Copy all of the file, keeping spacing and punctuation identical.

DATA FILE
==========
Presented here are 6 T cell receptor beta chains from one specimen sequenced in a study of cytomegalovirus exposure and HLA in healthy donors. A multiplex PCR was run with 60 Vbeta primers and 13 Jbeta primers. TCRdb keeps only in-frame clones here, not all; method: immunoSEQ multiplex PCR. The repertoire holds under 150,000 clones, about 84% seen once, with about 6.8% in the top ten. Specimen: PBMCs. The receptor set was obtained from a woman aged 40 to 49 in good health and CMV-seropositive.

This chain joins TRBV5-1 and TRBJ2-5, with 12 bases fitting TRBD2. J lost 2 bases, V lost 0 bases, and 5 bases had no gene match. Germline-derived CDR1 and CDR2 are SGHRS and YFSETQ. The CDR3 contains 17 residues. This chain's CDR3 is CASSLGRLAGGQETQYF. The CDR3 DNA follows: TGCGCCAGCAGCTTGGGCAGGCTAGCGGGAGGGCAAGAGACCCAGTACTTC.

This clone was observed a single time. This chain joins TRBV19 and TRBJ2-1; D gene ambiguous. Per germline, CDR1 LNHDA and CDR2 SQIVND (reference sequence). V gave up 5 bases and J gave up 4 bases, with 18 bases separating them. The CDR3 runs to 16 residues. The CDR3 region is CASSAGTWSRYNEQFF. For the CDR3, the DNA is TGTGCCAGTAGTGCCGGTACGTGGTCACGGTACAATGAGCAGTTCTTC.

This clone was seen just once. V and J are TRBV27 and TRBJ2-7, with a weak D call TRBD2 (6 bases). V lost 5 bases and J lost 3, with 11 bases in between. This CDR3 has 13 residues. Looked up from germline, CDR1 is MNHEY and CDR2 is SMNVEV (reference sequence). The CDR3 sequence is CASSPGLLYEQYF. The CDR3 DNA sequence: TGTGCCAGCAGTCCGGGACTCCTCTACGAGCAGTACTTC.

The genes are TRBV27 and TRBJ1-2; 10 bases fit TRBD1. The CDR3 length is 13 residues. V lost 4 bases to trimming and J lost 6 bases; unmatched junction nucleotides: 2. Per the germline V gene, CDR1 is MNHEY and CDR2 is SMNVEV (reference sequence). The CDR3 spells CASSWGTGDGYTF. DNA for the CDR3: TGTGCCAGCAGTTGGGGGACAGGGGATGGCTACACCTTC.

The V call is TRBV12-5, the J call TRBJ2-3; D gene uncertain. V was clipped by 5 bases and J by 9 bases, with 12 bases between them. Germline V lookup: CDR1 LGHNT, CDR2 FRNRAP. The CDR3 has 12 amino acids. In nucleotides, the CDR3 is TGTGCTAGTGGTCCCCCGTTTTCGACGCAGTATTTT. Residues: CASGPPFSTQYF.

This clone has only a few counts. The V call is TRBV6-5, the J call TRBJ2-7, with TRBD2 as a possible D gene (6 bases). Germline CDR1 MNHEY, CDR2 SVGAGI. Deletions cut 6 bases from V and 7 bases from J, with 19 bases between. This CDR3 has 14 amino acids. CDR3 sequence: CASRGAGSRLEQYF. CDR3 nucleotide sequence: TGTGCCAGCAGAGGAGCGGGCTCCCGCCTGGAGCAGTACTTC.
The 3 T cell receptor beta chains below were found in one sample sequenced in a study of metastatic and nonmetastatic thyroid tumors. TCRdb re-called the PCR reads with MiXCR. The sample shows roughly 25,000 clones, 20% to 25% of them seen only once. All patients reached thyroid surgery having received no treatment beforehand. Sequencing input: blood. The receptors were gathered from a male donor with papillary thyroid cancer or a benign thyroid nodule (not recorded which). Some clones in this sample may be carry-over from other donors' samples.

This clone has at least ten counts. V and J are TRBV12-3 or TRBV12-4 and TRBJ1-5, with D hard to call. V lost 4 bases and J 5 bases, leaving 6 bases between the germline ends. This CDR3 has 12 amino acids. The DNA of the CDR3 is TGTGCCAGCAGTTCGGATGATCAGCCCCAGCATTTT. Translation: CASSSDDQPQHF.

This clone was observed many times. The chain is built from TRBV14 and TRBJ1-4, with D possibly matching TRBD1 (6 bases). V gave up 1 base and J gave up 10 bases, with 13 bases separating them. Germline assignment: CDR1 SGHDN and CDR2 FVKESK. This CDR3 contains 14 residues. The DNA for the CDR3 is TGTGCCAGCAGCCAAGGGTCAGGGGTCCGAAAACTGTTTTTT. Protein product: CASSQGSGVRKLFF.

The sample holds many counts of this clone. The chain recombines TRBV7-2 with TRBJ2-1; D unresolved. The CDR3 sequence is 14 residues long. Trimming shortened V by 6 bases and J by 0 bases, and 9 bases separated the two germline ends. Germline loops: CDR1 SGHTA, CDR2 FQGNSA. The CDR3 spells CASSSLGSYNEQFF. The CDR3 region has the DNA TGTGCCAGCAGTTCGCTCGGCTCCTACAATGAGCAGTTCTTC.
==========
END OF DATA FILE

Presented here are 6 T cell receptor beta chains from one specimen sequenced in a study of cytomegalovirus exposure and HLA in healthy donors. A multiplex PCR was run with 60 Vbeta primers and 13 Jbeta primers. TCRdb keeps only in-frame clones here, not all; method: immunoSEQ multiplex PCR. The repertoire holds under 150,000 clones, about 84% seen once, with about 6.8% in the top ten. Specimen: PBMCs. The receptor set was obtained from a woman aged 40 to 49 in good health and CMV-seropositive.

This chain joins TRBV5-1 and TRBJ2-5, with 12 bases fitting TRBD2. J lost 2 bases, V lost 0 bases, and 5 bases had no gene match. Germline-derived CDR1 and CDR2 are SGHRS and YFSETQ. The CDR3 contains 17 residues. This chain's CDR3 is CASSLGRLAGGQETQYF. The CDR3 DNA follows: TGCGCCAGCAGCTTGGGCAGGCTAGCGGGAGGGCAAGAGACCCAGTACTTC.

This clone was observed a single time. This chain joins TRBV19 and TRBJ2-1; D gene ambiguous. Per germline, CDR1 LNHDA and CDR2 SQIVND (reference sequence). V gave up 5 bases and J gave up 4 bases, with 18 bases separating them. The CDR3 runs to 16 residues. The CDR3 region is CASSAGTWSRYNEQFF. For the CDR3, the DNA is TGTGCCAGTAGTGCCGGTACGTGGTCACGGTACAATGAGCAGTTCTTC.

This clone was seen just once. V and J are TRBV27 and TRBJ2-7, with a weak D call TRBD2 (6 bases). V lost 5 bases and J lost 3, with 11 bases in between. This CDR3 has 13 residues. Looked up from germline, CDR1 is MNHEY and CDR2 is SMNVEV (reference sequence). The CDR3 sequence is CASSPGLLYEQYF. The CDR3 DNA sequence: TGTGCCAGCAGTCCGGGACTCCTCTACGAGCAGTACTTC.

The genes are TRBV27 and TRBJ1-2; 10 bases fit TRBD1. The CDR3 length is 13 residues. V lost 4 bases to trimming and J lost 6 bases; unmatched junction nucleotides: 2. Per the germline V gene, CDR1 is MNHEY and CDR2 is SMNVEV (reference sequence). The CDR3 spells CASSWGTGDGYTF. DNA for the CDR3: TGTGCCAGCAGTTGGGGGACAGGGGATGGCTACACCTTC.

The V call is TRBV12-5, the J call TRBJ2-3; D gene uncertain. V was clipped by 5 bases and J by 9 bases, with 12 bases between them. Germline V lookup: CDR1 LGHNT, CDR2 FRNRAP. The CDR3 has 12 amino acids. In nucleotides, the CDR3 is TGTGCTAGTGGTCCCCCGTTTTCGACGCAGTATTTT. Residues: CASGPPFSTQYF.

This clone has only a few counts. The V call is TRBV6-5, the J call TRBJ2-7, with TRBD2 as a possible D gene (6 bases). Germline CDR1 MNHEY, CDR2 SVGAGI. Deletions cut 6 bases from V and 7 bases from J, with 19 bases between. This CDR3 has 14 amino acids. CDR3 sequence: CASRGAGSRLEQYF. CDR3 nucleotide sequence: TGTGCCAGCAGAGGAGCGGGCTCCCGCCTGGAGCAGTACTTC.
The 3 T cell receptor beta chains below were found in one sample sequenced in a study of metastatic and nonmetastatic thyroid tumors. TCRdb re-called the PCR reads with MiXCR. The sample shows roughly 25,000 clones, 20% to 25% of them seen only once. All patients reached thyroid surgery having received no treatment beforehand. Sequencing input: blood. The receptors were gathered from a male donor with papillary thyroid cancer or a benign thyroid nodule (not recorded which). Some clones in this sample may be carry-over from other donors' samples.

This clone has at least ten counts. V and J are TRBV12-3 or TRBV12-4 and TRBJ1-5, with D hard to call. V lost 4 bases and J 5 bases, leaving 6 bases between the germline ends. This CDR3 has 12 amino acids. The DNA of the CDR3 is TGTGCCAGCAGTTCGGATGATCAGCCCCAGCATTTT. Translation: CASSSDDQPQHF.

This clone was observed many times. The chain is built from TRBV14 and TRBJ1-4, with D possibly matching TRBD1 (6 bases). V gave up 1 base and J gave up 10 bases, with 13 bases separating them. Germline assignment: CDR1 SGHDN and CDR2 FVKESK. This CDR3 contains 14 residues. The DNA for the CDR3 is TGTGCCAGCAGCCAAGGGTCAGGGGTCCGAAAACTGTTTTTT. Protein product: CASSQGSGVRKLFF.

The sample holds many counts of this clone. The chain recombines TRBV7-2 with TRBJ2-1; D unresolved. The CDR3 sequence is 14 residues long. Trimming shortened V by 6 bases and J by 0 bases, and 9 bases separated the two germline ends. Germline loops: CDR1 SGHTA, CDR2 FQGNSA. The CDR3 spells CASSSLGSYNEQFF. The CDR3 region has the DNA TGTGCCAGCAGTTCGCTCGGCTCCTACAATGAGCAGTTCTTC.